Using Hands-Free Technology While Driving is surprisingly risky according to AAA Research. Mental distractions can persist for as long as 27 seconds after dialing, changing music or sending a text using voice commands, according to new research on distracted driving.
Drivers using phones and vehicle information systems while driving may miss stop signs, pedestrians and other vehicles while their minds are readjusting to the task of driving, according to the AAA Foundation for Traffic Safety, which says its research raises “new and unexpected concerns” regarding mental distractions. “The lasting effects of mental distraction pose a hidden and pervasive danger that would likely come as a surprise to most drivers,” said Peter Kissinger, president and CEO of the safety group.
Researchers found that potentially unsafe levels of cognitive distraction can last for as long as 27 seconds after completing a distracting task in the worst-performing systems studied. At the 25 m.p.h. speed limit in the study, drivers traveled the length of nearly three football fields during this time. When using the least distracting systems, drivers remained impaired for more than 15 seconds after completing a task. The research indicates that the use of voice-activated systems can be a distraction even at seemingly safe moments when there is a lull in traffic or the car is stopped at an intersection.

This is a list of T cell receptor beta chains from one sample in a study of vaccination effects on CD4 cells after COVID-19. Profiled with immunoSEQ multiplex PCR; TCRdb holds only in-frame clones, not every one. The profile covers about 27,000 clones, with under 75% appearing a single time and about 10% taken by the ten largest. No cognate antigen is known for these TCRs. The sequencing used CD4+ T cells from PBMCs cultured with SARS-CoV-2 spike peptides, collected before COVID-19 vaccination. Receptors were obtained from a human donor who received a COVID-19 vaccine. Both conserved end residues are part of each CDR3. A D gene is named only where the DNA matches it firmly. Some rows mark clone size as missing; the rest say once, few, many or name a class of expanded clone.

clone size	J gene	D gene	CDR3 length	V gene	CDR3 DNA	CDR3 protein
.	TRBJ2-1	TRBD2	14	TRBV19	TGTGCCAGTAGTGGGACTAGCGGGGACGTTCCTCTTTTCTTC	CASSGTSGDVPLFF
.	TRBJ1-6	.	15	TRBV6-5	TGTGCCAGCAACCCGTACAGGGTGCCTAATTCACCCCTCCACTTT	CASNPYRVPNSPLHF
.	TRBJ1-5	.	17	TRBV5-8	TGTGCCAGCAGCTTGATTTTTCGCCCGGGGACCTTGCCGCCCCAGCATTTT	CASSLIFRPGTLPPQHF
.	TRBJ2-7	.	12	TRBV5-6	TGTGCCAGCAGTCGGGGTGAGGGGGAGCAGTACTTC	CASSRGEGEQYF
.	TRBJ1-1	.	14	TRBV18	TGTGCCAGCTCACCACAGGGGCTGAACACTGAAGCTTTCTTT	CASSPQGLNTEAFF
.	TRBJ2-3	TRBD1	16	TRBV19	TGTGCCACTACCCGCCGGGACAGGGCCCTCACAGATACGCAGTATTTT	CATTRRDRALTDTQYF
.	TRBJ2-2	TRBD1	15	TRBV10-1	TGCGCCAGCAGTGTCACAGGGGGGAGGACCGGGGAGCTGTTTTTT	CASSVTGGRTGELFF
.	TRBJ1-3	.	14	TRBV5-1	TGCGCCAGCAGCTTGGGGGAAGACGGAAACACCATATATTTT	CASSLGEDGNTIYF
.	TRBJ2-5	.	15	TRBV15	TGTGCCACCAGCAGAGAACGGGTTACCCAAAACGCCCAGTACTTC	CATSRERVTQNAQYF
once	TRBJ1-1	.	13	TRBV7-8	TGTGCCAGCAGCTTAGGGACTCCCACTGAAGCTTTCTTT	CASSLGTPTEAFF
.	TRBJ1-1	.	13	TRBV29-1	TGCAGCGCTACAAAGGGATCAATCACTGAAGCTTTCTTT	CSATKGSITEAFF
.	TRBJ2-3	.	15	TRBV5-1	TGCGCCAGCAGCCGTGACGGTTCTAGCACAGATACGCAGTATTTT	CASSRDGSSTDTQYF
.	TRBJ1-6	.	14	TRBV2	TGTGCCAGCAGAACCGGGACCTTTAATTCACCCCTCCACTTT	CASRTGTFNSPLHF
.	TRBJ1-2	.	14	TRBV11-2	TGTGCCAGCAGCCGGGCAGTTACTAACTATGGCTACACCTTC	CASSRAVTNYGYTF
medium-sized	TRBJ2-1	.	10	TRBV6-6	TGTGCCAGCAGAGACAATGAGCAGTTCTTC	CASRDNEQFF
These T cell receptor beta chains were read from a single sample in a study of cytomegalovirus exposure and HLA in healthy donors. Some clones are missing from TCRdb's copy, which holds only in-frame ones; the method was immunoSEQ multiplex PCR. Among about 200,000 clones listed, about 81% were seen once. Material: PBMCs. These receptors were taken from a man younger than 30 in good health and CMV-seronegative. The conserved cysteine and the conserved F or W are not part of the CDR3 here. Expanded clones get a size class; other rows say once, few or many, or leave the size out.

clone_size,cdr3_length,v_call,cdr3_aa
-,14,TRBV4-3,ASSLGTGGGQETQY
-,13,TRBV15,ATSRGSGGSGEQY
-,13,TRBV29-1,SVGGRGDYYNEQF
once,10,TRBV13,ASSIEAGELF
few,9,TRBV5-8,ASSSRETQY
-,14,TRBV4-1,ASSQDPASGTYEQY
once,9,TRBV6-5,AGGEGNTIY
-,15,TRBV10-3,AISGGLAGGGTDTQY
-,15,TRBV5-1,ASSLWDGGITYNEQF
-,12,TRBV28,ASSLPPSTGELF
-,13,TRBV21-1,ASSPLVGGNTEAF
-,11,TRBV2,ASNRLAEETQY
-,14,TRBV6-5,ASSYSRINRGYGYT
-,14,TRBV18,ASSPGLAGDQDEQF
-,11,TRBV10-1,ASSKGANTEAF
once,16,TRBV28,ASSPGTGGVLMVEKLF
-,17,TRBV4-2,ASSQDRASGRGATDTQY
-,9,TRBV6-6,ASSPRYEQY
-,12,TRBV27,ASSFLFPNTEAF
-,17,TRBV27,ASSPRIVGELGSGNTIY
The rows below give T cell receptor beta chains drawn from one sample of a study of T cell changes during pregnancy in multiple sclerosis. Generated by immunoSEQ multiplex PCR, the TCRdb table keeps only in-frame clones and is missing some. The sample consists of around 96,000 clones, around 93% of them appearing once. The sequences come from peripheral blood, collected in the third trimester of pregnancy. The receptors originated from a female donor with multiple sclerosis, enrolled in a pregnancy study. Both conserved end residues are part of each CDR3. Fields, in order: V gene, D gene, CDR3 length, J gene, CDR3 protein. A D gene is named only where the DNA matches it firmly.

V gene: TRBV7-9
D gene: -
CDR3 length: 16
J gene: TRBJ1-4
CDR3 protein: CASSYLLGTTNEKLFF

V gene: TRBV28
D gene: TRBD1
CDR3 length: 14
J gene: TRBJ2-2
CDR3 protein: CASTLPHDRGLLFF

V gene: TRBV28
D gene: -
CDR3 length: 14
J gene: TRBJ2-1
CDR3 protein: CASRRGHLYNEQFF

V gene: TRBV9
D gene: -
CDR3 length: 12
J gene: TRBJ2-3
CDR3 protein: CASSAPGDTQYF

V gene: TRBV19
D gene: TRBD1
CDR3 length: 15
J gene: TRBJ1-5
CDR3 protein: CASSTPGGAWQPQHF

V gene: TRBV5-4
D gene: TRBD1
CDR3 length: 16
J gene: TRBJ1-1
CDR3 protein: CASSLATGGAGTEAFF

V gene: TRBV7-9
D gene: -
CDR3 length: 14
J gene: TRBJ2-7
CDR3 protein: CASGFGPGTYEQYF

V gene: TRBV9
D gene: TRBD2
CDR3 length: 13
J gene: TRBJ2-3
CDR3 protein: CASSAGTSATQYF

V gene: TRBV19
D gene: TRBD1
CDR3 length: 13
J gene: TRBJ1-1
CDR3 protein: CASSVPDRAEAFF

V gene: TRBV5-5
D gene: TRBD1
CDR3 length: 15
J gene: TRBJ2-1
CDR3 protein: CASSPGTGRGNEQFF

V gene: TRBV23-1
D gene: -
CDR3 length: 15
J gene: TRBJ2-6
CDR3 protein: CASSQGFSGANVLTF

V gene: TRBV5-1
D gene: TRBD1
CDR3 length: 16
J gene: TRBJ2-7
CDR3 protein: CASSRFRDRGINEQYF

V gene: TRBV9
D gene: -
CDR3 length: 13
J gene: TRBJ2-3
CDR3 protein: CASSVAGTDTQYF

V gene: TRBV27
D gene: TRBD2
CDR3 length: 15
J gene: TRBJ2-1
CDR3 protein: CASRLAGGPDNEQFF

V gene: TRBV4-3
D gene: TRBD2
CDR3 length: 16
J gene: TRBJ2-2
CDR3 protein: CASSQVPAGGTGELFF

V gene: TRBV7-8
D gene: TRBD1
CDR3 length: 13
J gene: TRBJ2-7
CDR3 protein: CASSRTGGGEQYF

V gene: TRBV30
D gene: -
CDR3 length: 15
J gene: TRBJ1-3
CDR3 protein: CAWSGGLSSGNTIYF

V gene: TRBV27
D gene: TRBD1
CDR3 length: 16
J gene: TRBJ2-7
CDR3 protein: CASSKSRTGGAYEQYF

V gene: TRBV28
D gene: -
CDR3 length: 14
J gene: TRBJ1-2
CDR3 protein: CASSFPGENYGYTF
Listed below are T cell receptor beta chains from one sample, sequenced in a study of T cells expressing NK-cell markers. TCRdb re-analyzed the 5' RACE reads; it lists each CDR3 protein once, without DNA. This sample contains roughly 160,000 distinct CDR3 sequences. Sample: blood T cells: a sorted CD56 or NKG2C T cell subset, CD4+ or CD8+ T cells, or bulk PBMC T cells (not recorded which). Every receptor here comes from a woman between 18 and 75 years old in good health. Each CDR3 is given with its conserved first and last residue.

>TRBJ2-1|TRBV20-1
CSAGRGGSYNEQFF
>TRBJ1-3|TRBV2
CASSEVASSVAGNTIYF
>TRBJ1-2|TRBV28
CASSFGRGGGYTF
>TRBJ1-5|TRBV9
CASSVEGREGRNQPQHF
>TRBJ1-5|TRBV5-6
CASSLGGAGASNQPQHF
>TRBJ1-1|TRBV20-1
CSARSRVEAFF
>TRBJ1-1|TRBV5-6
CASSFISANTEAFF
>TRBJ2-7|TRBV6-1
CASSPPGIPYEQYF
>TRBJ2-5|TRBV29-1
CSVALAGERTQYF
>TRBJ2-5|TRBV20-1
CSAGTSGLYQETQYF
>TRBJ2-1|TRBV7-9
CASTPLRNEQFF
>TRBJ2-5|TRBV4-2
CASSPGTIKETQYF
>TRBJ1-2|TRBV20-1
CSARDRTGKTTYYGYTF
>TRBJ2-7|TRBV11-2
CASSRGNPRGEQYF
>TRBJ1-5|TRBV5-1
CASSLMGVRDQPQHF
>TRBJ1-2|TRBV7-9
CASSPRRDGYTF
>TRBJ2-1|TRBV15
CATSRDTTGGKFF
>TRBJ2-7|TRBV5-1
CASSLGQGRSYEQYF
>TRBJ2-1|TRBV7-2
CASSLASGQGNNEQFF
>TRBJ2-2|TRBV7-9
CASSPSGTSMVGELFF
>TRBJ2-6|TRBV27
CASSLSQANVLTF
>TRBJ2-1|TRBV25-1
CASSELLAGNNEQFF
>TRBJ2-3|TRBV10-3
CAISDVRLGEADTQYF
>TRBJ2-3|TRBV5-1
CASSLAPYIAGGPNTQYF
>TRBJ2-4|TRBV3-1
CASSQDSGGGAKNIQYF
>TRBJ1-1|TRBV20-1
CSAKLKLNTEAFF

Researchers discovered the residual effects of mental distraction while comparing new hands-free technologies in ten 2015 vehicles and three types of smart phones (Google Now, Apple Siri and Microsoft Cortana). The analysis found that all systems studied increased mental distraction to potentially unsafe levels. The systems that performed best generally had fewer errors, required less time on task and were relatively easy to use.
The massive increase in voice-activated technologies in cars and phones represents a growing safety problem for drivers. There is a concern that these new systems may invite driver distraction, even as overwhelming scientific evidence concludes that hands-free is not risk free.